What this means for the time being is that states and the federal government can continue to implement PPACA, which at this stage has nothing to do with the individual mandate but instead takes the form of popular measures such as extensions of coverage to overage dependents. This should help resolve confusion that could exist in states, such as Alaska, that vowed to stop implementing PPACA as a result of the January 31 ruling. Other than in Alaska this was largely a symbolic stance; a number of anti-PPACA states sought federal funding for implementation of the state exchanges that Alaska declined. (Alaska’s governor announced that the state will treat PPACA as being in place as a result of the ruling.) Clearly, also, the government agencies charged with implementing PPACA continued their activities notwithstanding the unconstitutionality ruling.

The question of whether or not that ruling acted as a true injunction against implementation of PPACA, or simply an official statement of disapproval, is addressed in the new ruling at some length. Judge Vinson expressed surprise that the Justice Department waited several weeks to file a request for “clarification” of the earlier ruling rather than immediately seeking a stay of its enforcement, given that his ruling made quite clear that it was meant to serve as the “‘functional equivalent of an injunction'” against enforcing a law the Judge had decreed to be “‘void.'”

Amidst this lecture of sorts, Judge Vinson acknowledged that “[i]t would be extremely disruptive and cause significant uncertainty” to enjoin enforcement of PPACA pending appeal. It is fortunate that Judge Vinson saw fit to recognize that and rule as he did, given his wholesale rejection of PPACA just five weeks ago. Which raises the possibility that the delayed timing of the Justice Department’s request for “clarification” of the order was in part strategic. From the balance of the Judge’s opinion, it would seem that a direct request to stay his order made in the immediate aftermath of the January 31 ruling would have had little likelihood of success.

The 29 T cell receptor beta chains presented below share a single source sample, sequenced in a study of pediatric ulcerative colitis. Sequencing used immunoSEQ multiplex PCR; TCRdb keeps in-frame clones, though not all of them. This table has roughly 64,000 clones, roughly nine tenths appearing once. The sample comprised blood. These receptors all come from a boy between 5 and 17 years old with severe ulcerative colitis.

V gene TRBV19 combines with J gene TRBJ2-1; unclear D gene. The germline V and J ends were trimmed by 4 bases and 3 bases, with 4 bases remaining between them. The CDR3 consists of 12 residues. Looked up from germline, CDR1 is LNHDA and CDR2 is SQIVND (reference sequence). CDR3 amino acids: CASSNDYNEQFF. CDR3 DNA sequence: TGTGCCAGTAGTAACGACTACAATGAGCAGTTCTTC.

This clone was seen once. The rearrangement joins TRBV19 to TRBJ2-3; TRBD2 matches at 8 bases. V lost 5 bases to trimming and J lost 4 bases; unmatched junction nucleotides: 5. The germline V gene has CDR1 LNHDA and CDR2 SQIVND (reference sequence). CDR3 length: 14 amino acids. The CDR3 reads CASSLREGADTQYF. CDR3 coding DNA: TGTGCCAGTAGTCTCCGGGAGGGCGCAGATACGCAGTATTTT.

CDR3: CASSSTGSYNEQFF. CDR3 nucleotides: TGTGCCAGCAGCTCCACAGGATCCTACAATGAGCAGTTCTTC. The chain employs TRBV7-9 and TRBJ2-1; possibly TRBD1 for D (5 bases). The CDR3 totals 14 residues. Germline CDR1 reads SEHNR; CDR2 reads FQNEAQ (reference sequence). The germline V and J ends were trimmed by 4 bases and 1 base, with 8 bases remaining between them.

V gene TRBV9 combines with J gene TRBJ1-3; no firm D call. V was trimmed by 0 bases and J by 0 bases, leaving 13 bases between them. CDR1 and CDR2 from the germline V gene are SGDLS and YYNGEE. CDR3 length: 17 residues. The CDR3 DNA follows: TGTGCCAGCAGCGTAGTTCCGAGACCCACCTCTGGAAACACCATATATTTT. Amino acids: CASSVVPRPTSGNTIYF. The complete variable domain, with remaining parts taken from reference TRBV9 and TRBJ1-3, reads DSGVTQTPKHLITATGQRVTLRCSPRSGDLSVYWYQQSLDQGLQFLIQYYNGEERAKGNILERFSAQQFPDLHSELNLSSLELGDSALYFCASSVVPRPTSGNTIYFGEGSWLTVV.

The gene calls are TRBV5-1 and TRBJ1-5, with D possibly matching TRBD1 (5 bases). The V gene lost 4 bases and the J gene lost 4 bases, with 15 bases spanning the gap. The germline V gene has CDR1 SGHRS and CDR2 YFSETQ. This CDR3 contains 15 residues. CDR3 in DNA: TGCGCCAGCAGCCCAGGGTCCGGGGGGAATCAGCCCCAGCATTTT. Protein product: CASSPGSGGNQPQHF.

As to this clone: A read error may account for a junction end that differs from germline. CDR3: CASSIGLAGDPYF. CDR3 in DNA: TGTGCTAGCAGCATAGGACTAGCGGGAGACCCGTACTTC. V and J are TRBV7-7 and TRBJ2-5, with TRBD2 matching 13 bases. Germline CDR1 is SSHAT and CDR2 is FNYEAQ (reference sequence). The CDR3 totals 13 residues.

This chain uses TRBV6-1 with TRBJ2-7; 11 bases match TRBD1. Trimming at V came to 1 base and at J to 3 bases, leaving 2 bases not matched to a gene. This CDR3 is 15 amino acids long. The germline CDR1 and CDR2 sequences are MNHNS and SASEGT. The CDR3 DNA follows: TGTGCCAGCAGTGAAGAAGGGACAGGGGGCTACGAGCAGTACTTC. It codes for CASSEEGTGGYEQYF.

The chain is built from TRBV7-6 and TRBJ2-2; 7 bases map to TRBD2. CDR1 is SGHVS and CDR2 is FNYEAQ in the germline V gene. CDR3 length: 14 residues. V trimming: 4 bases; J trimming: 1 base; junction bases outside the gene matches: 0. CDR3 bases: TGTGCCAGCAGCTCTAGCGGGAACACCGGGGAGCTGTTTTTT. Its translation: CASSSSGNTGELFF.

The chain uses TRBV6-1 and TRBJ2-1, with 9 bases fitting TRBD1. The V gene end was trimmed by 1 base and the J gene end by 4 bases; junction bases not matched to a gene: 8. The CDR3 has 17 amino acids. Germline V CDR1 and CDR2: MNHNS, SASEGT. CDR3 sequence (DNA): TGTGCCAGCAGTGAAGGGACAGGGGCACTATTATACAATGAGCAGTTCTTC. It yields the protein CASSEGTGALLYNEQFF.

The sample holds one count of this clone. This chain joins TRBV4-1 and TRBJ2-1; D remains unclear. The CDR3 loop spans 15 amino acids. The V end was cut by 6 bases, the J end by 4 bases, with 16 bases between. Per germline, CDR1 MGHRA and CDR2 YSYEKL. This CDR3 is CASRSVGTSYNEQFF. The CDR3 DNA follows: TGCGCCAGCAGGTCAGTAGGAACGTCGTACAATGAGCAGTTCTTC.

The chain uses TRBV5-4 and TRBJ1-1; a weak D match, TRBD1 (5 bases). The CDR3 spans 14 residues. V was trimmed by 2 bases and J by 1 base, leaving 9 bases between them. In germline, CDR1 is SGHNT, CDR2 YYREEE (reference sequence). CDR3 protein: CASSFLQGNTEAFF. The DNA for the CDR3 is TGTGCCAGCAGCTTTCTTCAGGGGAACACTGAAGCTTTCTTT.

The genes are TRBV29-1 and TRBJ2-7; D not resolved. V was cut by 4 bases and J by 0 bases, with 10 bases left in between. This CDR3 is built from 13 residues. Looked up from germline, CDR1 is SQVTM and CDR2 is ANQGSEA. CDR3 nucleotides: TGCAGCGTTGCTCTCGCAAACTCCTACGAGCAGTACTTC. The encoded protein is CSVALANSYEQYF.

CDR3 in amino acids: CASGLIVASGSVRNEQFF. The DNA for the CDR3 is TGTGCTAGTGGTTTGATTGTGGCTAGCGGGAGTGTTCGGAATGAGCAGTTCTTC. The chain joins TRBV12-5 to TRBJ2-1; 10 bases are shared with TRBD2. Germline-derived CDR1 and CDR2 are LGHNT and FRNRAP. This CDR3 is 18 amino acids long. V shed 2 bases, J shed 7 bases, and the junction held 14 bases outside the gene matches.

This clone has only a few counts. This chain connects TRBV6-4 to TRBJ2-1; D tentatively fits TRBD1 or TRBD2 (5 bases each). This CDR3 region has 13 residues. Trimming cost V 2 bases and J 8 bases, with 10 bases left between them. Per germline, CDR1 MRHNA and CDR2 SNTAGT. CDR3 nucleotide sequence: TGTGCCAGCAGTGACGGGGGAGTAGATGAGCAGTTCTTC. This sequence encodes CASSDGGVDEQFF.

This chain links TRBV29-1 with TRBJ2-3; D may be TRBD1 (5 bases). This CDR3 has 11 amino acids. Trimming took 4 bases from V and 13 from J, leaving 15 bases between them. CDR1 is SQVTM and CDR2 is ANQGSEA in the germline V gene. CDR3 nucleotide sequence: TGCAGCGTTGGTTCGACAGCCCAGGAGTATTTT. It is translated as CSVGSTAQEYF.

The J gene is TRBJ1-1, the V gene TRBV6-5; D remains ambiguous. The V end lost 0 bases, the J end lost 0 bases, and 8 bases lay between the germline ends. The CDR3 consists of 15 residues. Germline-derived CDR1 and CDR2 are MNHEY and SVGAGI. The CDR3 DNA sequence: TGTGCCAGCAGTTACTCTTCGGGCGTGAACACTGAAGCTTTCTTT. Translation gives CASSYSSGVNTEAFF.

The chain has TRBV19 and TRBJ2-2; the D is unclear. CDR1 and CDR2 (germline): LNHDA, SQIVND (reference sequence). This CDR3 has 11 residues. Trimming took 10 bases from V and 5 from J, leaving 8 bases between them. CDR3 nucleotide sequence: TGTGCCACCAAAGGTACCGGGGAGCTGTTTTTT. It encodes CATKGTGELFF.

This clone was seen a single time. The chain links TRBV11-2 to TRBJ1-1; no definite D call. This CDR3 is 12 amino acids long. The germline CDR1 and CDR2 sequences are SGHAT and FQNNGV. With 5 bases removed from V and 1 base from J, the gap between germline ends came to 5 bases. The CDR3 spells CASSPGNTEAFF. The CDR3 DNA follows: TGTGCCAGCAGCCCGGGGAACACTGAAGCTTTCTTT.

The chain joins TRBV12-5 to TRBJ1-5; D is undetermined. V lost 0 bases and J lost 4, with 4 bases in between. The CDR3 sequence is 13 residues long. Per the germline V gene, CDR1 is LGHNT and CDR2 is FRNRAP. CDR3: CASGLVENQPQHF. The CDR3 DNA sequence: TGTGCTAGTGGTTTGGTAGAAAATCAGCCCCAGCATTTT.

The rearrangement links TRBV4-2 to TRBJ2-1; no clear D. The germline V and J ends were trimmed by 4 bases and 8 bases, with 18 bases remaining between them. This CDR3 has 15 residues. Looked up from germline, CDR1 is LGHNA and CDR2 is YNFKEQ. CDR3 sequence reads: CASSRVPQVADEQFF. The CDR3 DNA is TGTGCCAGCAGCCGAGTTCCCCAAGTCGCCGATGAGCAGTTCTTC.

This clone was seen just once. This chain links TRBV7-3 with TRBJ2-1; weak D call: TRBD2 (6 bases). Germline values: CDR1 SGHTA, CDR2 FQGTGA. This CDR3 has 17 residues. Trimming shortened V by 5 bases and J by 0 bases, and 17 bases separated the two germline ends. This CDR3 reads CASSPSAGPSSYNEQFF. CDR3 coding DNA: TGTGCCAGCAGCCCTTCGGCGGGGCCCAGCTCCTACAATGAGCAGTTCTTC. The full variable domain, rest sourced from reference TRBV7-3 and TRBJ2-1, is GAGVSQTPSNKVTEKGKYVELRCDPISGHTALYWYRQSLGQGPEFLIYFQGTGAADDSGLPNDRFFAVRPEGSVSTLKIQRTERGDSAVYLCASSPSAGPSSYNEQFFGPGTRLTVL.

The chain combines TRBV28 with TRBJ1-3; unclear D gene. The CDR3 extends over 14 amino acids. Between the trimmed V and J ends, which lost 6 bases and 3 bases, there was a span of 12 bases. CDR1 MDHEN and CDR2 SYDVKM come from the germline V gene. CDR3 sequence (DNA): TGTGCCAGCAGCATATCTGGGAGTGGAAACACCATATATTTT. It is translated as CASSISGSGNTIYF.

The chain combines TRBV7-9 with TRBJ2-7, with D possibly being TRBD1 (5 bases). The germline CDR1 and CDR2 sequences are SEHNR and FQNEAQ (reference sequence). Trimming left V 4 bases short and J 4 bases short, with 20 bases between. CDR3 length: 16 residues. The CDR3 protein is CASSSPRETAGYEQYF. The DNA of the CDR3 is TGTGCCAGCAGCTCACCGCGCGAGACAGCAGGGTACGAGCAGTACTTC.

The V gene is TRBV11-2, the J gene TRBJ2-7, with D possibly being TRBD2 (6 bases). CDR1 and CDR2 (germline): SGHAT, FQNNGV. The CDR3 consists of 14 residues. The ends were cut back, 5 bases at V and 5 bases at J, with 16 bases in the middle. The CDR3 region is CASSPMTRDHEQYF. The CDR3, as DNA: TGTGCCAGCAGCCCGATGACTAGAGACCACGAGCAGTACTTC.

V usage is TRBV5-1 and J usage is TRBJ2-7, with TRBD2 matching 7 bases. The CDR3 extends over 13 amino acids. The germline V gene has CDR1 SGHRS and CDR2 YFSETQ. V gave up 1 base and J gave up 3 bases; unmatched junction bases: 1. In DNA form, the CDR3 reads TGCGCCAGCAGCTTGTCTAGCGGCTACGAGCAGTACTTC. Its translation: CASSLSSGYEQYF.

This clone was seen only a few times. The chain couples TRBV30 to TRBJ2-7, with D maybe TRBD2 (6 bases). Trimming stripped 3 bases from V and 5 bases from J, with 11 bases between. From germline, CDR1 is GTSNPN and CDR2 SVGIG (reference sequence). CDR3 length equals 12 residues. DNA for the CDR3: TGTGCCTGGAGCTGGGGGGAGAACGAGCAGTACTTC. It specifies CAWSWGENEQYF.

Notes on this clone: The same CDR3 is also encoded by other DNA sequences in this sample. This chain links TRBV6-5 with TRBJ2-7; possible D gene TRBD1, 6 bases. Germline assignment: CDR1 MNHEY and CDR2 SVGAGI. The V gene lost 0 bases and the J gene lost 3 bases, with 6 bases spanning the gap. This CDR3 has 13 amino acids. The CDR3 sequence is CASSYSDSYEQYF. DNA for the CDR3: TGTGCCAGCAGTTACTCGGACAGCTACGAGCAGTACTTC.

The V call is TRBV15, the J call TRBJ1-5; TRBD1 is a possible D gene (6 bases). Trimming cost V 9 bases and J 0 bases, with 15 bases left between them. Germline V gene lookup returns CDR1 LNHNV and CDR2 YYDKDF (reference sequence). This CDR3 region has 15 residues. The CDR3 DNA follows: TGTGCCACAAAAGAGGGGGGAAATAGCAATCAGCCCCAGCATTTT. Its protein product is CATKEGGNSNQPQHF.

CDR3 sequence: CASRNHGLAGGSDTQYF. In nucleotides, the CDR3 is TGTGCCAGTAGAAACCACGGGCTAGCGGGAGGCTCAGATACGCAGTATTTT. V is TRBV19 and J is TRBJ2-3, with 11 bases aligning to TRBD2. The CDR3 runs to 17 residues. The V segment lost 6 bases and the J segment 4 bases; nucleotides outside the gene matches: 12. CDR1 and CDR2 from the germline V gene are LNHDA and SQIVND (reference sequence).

Obama Supports Bipartisan Bill Acellerating State Waivers under PPACA

President Obama for the first time today backed a truly substantive change to PPACA by endorsing a bipartisan bill that allows states to obtain waivers from PPACA requirements – including the individual mandate – starting January 1, 2014. This is as soon as the requirements were to go into effect, and three years earlier than originally was possible under PPACA.

In a speech to the National Governor’s Association at the White House, President Obama endorsed Senate Bill 248, the “Empowering States to Innovate Act.” The bill, now sponsored by Senators Ron Wyden (D-Ore.), Mary Landrieu (D-La.) and Scott Brown (R-Mass.), initially was proposed by Senators Wyden and Brown in November 2010, and amends PPACA Section 1332. That provision, titled “Waiver for State Innovation,” allows states to seek waivers starting January 1, 2017 from certain aspects of PPACA compliance including: 1) state exchanges and the prerequisites for “qualified health plans” that may be offered through an exchange; 2) employer “pay-or-play” provisions; 3) cost-sharing reductions and tax credits for exchange participants; and 4) the individual mandate.